MSGA was deemed a Lighthouse School by the National Forum to Accelerate Middle-Grades Reform in January. There are fewer than 20 Georgia schools, and about 400 nationally, that have received the honor since the program began in 2002.
“It is a humbling and proud moment as the principal at MSGA,” said Gabe Carmona. “I’m so proud of our staff, our students and our community. It truly, truly takes everyone, and we’re just honored to receive this state and national recognition.”
The school, which serves about 660 sixth-graders, celebrated with performances by the choral, band and drama programs, and speeches from guest speakers Bob Heaberlin and Linda Hopping, who are both middle school principals who have received this honor in the past.
Heaberlin said being a Lighthouse School is the highest honor that can be given to a middle school.
“If it was easy, every one would get one,” he said. “Becoming a Lighthouse School is not easy. Be proud of your accomplishments as students, parents, faculty and community, because you have arrived!”
Hopping presented the Lighthouse School trophy and banner to Carmona at the end of the ceremony.
“Just sitting here for the past 30 minutes, it’s very clear to me why you received this honor,” she said to the crowd.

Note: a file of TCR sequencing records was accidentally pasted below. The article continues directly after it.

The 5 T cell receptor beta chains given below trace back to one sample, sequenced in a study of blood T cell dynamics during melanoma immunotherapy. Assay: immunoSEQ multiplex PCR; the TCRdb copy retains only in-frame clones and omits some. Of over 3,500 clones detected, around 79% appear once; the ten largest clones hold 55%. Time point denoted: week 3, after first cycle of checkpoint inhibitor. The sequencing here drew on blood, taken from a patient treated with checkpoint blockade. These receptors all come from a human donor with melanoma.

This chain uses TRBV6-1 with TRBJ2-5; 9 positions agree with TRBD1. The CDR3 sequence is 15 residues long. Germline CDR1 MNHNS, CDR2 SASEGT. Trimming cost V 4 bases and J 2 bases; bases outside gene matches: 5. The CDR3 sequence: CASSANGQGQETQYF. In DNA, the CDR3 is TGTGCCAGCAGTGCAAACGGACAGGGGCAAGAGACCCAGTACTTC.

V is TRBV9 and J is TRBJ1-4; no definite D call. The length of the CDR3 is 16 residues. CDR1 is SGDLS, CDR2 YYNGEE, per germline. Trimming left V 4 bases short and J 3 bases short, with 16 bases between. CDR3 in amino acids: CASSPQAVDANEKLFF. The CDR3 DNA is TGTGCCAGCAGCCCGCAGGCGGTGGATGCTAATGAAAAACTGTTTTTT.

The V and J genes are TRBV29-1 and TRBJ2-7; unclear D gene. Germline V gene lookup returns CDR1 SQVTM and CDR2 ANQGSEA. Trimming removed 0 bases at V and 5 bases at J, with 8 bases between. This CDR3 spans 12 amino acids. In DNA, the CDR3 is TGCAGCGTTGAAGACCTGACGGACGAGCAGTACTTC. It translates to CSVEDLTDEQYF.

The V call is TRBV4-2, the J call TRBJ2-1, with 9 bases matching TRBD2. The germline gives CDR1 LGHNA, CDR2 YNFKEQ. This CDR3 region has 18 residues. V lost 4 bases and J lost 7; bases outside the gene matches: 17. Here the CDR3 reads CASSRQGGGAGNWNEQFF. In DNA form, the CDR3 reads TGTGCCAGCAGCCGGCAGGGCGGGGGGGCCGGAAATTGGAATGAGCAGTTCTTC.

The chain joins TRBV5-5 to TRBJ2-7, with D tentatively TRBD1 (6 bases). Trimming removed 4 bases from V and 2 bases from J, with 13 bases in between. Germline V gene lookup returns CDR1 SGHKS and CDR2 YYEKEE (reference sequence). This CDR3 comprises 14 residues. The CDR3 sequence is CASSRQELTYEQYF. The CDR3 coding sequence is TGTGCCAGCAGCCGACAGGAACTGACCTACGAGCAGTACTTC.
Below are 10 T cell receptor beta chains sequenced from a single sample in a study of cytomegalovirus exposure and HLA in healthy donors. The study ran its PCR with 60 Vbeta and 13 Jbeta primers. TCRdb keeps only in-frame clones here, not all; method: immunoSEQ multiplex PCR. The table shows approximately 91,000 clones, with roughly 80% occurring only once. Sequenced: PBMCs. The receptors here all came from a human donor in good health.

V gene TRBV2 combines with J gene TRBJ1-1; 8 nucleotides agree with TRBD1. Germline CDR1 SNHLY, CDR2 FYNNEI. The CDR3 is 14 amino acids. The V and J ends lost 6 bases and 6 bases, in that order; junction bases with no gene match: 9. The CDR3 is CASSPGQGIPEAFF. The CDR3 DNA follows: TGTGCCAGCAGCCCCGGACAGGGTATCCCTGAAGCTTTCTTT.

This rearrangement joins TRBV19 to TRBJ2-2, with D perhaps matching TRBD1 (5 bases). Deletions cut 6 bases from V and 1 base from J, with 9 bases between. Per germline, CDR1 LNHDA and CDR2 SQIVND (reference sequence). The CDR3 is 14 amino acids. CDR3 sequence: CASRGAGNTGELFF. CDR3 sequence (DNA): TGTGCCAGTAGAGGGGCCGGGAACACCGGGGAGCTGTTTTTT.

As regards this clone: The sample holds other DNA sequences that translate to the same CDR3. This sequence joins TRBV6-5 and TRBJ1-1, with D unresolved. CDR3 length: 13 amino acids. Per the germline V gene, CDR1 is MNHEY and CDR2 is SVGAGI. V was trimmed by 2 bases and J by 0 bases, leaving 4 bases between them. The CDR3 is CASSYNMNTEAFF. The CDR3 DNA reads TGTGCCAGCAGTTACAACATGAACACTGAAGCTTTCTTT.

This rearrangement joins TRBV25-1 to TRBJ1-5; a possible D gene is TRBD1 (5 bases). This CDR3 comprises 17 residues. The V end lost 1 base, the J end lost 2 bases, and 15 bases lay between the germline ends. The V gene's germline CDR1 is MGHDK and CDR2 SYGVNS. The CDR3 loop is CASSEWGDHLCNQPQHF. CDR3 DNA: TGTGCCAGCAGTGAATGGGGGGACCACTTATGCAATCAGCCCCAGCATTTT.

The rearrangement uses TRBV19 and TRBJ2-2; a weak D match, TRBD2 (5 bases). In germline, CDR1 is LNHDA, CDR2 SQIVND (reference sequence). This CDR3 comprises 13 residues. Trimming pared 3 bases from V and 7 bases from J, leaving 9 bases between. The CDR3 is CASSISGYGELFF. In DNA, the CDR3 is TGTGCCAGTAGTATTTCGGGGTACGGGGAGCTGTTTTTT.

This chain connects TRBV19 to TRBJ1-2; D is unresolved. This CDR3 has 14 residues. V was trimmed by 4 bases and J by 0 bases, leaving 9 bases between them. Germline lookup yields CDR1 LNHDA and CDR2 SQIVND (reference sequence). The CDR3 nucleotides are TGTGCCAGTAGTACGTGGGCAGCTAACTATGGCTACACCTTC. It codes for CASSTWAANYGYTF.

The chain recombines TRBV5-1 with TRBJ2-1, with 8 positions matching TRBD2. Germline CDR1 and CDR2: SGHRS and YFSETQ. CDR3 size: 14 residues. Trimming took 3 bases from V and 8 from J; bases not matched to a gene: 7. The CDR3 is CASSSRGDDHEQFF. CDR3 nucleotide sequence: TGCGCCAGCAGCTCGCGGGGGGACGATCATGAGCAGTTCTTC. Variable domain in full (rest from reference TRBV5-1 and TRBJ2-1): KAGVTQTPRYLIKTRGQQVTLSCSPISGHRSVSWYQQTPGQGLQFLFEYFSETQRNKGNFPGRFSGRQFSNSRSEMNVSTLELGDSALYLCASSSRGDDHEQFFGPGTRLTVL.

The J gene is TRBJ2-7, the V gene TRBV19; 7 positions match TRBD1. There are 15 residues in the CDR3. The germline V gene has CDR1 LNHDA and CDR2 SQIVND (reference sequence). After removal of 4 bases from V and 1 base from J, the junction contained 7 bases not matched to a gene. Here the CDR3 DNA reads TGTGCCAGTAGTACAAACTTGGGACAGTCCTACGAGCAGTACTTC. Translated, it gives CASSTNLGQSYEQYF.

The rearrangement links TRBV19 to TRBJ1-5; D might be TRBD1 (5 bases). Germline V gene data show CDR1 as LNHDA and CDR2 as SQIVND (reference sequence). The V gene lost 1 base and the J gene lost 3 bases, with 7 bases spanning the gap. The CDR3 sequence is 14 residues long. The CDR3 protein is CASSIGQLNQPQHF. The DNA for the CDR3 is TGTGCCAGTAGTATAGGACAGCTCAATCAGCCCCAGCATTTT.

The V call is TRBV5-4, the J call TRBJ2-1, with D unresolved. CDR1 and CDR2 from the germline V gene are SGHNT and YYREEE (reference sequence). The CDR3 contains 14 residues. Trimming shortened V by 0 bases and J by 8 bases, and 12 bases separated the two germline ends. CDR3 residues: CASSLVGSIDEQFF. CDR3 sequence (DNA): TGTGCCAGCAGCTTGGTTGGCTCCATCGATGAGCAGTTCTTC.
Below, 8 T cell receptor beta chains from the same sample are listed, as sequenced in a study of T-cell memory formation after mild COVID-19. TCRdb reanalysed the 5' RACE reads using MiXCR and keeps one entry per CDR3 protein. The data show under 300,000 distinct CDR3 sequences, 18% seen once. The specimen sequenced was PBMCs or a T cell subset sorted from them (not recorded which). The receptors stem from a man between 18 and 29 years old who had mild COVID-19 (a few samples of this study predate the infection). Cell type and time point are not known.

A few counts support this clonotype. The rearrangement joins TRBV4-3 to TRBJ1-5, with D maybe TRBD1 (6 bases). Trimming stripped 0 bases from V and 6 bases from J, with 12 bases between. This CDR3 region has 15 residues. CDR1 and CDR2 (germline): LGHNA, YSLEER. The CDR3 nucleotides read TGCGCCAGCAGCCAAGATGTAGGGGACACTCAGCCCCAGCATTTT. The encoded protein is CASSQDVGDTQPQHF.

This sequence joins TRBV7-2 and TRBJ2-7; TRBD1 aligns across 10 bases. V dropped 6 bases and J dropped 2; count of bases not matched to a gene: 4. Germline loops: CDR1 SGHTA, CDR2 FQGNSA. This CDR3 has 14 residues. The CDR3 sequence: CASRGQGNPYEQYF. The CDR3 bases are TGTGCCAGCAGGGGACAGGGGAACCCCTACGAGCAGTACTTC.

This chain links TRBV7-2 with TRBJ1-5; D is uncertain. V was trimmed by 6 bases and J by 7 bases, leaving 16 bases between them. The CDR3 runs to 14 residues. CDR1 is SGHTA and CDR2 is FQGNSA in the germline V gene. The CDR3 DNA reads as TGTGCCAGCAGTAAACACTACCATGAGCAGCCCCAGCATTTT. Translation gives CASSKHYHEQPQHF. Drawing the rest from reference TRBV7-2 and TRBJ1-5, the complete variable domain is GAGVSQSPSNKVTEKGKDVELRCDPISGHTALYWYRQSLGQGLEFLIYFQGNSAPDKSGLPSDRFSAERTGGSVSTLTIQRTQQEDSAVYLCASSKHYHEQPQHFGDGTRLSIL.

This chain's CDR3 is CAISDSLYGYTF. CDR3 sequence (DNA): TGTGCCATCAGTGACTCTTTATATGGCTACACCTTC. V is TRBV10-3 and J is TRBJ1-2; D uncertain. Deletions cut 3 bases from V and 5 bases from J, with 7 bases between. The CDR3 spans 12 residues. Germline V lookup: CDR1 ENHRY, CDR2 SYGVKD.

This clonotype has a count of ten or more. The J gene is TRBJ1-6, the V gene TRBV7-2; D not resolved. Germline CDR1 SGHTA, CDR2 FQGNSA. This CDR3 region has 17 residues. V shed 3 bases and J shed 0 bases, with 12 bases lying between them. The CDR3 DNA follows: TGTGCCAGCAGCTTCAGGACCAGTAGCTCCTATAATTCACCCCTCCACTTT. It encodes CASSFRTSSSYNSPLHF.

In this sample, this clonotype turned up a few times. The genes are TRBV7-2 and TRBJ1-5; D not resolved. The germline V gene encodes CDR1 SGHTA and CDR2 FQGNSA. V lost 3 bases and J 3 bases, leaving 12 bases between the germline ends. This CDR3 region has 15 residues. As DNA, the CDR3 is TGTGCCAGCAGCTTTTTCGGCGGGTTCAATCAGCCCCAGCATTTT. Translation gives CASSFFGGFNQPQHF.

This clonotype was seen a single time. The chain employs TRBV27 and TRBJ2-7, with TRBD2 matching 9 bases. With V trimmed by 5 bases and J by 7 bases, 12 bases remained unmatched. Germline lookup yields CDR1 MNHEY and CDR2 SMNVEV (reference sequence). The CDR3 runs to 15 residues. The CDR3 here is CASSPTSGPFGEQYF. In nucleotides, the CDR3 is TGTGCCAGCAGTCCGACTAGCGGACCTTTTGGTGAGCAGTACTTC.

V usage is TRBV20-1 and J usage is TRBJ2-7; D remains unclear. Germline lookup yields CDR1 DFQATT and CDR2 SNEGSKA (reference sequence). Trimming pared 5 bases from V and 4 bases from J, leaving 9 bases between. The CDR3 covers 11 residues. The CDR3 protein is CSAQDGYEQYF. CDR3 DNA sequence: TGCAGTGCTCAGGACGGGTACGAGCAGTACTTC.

She told them MSGA is one of five sixth-grade academies that have ever received the honor.
Marietta Superintendent Emily Lembeck, Associate Superintendent Dayton Hibbs and MSGA Assistant Principal Catherine Kacyvenski also addressed the crowd during the celebration.
“I share a great sense of pride in everybody in this room,” Lembeck said.
“All the educators, parents, board members, students and central office staff are all making a tremendous difference in making this school great.”
Hibbs explained what it takes to receive the honor.
Schools are recognized for academic excellence, having opportunities for all students to learn at high levels, creating an environment that prepares students for success and the entire school working together to focus on high-quality students.
Kacyvenski said MSGA helps students transition from elementary school to middle school. They serve students from eight elementary schools.
“Our school is committed to excellence and has high standards for all of its students,” she said. “It’s a privilege to be an administrator in this building and be influenced by all the people in it. May you all let your light shine.”
Carmona and members of his staff will travel to Washington, D.C., this summer to be recognized nationally for the three-year designated honor.